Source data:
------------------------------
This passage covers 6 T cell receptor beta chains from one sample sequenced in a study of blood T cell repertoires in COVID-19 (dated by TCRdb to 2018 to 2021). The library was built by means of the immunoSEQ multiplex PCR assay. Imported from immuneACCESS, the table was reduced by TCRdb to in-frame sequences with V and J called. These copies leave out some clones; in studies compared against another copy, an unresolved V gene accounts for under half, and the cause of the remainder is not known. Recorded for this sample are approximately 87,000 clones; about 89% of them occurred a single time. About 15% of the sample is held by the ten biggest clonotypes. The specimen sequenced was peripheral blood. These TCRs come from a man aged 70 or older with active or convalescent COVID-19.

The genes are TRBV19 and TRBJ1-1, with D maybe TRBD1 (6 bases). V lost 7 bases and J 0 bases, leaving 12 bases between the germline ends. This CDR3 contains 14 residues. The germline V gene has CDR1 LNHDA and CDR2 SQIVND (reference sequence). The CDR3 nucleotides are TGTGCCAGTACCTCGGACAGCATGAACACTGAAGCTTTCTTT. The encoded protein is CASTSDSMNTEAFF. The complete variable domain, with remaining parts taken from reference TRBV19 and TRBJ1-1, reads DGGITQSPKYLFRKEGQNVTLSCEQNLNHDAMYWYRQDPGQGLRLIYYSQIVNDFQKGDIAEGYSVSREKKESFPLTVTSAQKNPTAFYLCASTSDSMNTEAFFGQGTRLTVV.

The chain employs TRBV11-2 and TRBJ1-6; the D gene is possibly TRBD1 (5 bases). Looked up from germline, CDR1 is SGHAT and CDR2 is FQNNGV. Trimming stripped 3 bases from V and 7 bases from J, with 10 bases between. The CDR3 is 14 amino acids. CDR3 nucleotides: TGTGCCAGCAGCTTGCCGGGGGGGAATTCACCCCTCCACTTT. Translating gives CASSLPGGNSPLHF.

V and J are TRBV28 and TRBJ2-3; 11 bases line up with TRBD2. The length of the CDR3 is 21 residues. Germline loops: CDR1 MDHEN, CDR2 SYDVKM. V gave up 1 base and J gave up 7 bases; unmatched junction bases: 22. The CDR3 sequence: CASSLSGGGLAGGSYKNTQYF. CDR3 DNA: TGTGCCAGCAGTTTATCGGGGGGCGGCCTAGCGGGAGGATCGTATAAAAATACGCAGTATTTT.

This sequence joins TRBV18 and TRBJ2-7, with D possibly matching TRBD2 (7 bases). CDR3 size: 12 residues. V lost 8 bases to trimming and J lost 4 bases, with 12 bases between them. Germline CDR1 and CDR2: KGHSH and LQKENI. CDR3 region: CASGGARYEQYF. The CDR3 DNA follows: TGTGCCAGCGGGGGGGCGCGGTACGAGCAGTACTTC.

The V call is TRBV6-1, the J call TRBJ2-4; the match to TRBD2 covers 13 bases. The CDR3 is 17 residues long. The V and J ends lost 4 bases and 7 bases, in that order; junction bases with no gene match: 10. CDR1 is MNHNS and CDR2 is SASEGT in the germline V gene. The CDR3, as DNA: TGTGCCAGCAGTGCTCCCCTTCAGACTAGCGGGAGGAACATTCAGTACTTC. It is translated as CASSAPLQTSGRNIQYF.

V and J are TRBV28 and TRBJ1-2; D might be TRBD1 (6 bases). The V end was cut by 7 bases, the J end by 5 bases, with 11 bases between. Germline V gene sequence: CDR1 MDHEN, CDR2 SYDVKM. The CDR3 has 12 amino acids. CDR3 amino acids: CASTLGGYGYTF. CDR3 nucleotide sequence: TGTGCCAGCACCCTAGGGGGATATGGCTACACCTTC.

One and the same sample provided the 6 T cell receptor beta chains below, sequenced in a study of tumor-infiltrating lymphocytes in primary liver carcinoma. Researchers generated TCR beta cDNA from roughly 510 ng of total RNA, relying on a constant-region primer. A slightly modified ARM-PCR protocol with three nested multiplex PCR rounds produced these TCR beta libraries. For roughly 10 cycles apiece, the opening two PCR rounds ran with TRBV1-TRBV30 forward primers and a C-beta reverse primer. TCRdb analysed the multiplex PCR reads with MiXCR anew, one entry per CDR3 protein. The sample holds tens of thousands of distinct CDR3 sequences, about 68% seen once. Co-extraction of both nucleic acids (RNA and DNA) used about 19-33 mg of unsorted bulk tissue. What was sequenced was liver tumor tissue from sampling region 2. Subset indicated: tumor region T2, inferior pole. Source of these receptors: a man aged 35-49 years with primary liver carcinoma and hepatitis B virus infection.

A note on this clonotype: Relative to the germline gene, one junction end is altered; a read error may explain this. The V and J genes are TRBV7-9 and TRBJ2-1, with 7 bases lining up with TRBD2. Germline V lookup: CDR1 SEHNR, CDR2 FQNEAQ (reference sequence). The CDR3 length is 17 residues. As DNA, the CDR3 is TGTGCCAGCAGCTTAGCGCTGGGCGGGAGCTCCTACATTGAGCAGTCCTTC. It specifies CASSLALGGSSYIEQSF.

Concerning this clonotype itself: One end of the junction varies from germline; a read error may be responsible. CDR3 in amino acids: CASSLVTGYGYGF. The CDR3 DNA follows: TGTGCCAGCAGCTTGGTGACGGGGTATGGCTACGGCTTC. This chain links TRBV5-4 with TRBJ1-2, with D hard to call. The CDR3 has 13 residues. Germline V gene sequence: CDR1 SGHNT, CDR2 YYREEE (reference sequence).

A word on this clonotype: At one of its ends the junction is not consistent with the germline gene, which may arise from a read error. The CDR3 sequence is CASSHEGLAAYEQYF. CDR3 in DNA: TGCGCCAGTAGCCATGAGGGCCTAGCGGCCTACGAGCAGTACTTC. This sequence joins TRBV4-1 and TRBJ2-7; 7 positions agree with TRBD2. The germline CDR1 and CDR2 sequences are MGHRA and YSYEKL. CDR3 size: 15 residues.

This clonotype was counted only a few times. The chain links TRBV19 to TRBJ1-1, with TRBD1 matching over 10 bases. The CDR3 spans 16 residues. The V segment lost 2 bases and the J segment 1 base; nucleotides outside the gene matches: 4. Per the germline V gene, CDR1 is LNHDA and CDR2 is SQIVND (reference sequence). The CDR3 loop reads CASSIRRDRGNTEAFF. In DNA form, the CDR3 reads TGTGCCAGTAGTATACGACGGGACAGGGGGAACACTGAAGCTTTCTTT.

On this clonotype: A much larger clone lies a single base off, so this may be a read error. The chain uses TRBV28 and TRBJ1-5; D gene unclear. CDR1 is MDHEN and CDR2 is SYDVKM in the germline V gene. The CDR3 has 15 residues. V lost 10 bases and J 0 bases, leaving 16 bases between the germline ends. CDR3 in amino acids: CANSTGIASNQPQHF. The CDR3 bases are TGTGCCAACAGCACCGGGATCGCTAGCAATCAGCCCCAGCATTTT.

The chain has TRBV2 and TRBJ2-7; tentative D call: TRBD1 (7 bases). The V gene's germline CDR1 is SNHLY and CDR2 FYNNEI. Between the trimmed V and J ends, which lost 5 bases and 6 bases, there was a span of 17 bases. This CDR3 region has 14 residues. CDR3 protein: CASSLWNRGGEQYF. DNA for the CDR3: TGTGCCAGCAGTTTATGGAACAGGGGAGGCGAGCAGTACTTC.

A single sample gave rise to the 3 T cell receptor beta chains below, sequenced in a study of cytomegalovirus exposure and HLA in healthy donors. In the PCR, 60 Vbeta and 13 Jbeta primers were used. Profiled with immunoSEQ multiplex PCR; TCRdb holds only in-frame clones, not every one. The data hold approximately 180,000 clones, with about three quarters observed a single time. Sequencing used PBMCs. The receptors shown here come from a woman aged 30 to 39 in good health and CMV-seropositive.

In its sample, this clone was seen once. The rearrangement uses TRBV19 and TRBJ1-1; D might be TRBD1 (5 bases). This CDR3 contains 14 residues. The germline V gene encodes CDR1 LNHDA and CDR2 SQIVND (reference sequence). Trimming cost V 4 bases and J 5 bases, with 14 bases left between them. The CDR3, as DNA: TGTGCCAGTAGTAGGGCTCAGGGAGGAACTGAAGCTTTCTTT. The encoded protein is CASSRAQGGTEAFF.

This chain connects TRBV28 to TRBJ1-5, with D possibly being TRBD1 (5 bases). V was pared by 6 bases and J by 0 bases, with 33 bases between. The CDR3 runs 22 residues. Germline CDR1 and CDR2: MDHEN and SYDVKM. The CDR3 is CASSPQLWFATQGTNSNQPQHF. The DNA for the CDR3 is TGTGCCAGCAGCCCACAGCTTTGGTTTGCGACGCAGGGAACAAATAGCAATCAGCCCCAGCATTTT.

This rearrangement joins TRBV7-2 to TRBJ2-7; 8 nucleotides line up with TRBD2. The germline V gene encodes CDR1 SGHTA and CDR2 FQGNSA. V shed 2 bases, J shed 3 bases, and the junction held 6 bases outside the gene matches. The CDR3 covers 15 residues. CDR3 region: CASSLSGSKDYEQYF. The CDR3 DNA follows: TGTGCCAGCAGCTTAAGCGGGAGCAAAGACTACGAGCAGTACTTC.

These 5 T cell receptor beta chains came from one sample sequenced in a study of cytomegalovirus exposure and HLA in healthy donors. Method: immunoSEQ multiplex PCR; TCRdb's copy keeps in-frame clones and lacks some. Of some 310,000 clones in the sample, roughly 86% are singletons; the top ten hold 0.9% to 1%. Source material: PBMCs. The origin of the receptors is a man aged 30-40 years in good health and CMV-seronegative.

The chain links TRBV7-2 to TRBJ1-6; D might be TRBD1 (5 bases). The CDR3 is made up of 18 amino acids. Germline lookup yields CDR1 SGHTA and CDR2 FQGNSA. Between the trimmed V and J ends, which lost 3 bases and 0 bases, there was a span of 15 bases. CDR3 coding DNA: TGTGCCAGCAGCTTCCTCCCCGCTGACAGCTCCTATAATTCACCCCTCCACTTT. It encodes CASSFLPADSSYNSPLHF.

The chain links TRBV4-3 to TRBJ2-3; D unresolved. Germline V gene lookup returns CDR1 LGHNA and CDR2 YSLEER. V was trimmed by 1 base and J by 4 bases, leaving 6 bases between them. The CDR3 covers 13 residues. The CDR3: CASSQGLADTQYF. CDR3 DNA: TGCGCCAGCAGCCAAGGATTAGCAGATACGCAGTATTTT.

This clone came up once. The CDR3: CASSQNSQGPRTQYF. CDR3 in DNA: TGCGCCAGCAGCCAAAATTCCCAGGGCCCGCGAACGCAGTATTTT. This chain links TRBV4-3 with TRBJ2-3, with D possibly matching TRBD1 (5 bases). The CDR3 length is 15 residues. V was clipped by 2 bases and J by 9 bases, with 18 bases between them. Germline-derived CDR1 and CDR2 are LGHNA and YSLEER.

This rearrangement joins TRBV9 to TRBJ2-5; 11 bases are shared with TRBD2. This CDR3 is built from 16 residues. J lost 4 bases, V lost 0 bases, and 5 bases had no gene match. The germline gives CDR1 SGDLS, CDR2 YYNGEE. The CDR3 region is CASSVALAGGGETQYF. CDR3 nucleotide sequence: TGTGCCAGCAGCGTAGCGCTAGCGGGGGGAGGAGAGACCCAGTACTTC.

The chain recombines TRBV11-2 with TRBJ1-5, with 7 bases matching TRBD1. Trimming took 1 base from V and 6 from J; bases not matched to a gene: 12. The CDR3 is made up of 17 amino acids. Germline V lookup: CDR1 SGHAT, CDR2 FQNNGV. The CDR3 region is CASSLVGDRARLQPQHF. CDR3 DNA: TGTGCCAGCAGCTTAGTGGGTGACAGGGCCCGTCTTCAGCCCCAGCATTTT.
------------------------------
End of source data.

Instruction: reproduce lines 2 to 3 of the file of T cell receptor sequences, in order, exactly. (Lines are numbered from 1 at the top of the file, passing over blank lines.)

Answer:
The genes are TRBV19 and TRBJ1-1, with D maybe TRBD1 (6 bases). V lost 7 bases and J 0 bases, leaving 12 bases between the germline ends. This CDR3 contains 14 residues. The germline V gene has CDR1 LNHDA and CDR2 SQIVND (reference sequence). The CDR3 nucleotides are TGTGCCAGTACCTCGGACAGCATGAACACTGAAGCTTTCTTT. The encoded protein is CASTSDSMNTEAFF. The complete variable domain, with remaining parts taken from reference TRBV19 and TRBJ1-1, reads DGGITQSPKYLFRKEGQNVTLSCEQNLNHDAMYWYRQDPGQGLRLIYYSQIVNDFQKGDIAEGYSVSREKKESFPLTVTSAQKNPTAFYLCASTSDSMNTEAFFGQGTRLTVV.

The chain employs TRBV11-2 and TRBJ1-6; the D gene is possibly TRBD1 (5 bases). Looked up from germline, CDR1 is SGHAT and CDR2 is FQNNGV. Trimming stripped 3 bases from V and 7 bases from J, with 10 bases between. The CDR3 is 14 amino acids. CDR3 nucleotides: TGTGCCAGCAGCTTGCCGGGGGGGAATTCACCCCTCCACTTT. Translating gives CASSLPGGNSPLHF.